Another working paper by Gael Raballand, Rebecca Thornton,Dean Yang et al finds that good roads alone may not be enough to generate traffic in rural areas. It writes from a randomized experiment in Malawi that subsidized a minibus service over a six-month period over a distance of 20 kilometers to serve five villages,

"Using randomly allocated prices for use of the bus, this experiment demonstrates that at very low prices, bus usage is high. Bus usage decreases rapidly with increased prices. However, based on the results on take-up and minibus provider surveys, the experiment demonstrates that at any price, low (with usage) or high (with low usage), a bus service provider never breaks even on this road... this experiment explains that motorized services need to be subsidized; otherwise a road in good condition will most probably not lead to provision of service at an affordable price for the local population."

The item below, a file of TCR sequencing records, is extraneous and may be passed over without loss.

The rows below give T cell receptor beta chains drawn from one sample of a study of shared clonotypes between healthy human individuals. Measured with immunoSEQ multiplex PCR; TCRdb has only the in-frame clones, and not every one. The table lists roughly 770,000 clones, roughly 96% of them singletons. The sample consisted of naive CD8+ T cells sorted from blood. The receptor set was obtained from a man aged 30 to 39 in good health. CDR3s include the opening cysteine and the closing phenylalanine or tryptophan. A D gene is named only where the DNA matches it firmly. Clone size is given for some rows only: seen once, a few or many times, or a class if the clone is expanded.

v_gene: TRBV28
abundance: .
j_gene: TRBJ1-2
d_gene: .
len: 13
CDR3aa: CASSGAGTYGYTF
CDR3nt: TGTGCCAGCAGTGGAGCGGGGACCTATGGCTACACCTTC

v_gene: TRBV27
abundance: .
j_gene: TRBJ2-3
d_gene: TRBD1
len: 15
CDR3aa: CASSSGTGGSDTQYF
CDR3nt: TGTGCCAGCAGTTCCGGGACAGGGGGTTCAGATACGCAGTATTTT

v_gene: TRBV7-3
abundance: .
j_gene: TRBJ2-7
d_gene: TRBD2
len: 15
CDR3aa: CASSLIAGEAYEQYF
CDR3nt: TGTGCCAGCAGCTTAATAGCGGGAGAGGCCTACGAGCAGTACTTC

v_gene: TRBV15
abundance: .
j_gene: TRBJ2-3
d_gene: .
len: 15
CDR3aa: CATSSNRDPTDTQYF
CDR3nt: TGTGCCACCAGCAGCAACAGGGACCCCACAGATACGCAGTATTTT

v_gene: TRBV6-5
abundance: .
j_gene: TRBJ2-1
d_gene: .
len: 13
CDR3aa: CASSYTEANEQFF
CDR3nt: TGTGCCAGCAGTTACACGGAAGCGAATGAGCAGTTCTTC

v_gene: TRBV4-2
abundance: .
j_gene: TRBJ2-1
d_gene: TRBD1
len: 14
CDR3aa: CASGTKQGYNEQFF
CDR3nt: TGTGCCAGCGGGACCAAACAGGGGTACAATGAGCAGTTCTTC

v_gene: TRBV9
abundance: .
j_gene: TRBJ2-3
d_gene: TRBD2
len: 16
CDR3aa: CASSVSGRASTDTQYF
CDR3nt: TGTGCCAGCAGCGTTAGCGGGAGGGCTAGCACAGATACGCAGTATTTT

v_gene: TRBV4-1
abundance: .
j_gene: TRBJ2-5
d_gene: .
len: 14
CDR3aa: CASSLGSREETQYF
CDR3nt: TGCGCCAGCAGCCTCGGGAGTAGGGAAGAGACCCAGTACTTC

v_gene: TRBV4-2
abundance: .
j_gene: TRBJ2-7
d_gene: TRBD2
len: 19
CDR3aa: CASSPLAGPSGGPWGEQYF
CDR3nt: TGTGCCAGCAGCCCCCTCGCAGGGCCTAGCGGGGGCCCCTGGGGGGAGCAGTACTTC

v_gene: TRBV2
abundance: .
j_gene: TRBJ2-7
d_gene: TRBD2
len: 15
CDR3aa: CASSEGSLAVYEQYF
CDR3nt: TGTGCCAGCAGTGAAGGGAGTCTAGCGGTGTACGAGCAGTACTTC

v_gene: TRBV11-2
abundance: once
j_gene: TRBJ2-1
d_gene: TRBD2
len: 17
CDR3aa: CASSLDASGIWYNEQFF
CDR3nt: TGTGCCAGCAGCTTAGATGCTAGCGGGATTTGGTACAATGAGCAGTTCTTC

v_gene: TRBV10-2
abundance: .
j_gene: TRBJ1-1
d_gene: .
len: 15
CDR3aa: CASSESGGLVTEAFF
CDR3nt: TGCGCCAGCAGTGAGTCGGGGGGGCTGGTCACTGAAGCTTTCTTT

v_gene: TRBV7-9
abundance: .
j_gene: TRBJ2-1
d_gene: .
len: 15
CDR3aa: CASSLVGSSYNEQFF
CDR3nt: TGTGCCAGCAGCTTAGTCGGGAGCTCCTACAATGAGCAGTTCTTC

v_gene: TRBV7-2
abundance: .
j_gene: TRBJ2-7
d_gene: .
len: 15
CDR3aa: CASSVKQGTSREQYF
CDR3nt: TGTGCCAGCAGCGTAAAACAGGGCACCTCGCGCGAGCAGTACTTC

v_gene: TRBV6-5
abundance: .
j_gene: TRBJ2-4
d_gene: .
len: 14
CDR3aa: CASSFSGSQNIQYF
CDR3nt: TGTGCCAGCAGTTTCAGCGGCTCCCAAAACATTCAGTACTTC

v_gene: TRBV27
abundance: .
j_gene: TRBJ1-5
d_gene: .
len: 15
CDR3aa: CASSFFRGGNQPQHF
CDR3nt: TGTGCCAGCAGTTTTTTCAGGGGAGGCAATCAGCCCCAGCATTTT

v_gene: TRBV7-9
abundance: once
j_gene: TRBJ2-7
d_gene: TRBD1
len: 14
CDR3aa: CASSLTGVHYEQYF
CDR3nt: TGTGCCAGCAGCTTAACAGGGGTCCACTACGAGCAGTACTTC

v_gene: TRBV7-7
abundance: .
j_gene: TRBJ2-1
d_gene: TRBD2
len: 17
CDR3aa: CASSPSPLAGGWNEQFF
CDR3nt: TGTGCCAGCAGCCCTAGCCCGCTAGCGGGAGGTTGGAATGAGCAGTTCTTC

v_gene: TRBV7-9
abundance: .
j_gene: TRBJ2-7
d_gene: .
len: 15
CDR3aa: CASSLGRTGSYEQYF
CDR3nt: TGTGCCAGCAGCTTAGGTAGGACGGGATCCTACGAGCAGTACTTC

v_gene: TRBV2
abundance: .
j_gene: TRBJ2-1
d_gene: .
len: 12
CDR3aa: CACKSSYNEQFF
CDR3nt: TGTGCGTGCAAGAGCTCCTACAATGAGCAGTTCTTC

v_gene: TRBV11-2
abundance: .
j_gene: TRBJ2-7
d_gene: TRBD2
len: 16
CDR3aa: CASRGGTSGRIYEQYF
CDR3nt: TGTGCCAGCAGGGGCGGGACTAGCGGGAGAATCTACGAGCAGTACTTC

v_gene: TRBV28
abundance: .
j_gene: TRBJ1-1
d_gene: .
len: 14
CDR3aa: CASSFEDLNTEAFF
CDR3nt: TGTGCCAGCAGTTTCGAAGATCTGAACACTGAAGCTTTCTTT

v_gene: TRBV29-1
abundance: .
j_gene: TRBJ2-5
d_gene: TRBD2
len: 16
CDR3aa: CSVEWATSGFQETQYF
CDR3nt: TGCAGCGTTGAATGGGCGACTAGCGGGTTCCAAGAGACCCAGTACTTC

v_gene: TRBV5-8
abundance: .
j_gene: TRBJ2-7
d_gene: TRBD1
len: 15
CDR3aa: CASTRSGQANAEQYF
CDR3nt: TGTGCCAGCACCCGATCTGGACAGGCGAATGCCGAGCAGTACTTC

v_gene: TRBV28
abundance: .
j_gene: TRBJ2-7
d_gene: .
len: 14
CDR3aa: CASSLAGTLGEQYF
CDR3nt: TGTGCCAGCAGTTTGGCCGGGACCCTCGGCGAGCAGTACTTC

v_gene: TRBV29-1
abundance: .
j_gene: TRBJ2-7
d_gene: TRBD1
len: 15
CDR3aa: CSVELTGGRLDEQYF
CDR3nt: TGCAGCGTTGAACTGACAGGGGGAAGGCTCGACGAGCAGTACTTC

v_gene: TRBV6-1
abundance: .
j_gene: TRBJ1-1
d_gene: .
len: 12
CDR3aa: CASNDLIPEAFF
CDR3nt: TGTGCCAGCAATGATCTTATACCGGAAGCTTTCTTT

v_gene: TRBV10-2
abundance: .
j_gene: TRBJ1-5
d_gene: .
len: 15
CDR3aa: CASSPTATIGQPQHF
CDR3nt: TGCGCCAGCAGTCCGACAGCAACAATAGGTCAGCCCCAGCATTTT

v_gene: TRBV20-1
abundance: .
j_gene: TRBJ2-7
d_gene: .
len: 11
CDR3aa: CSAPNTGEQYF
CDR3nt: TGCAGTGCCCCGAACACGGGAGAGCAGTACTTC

Update 3 (19/5/2011)

The World Bank reports of a bridge built across Loange River on National Highway No. 1 between the cities of Kikwit in Bandundu province and Tshikapa in Kasaï-Occidental has had a dramatic impact on lowering food prices and generating economic growth. The Loange Bridge provides a continuous road link across six provinces in DR Congo and it also enables a connection between Central Africa and countries in East and Southern Africa. It was built over a period of 18 months at a cost of US$36 million.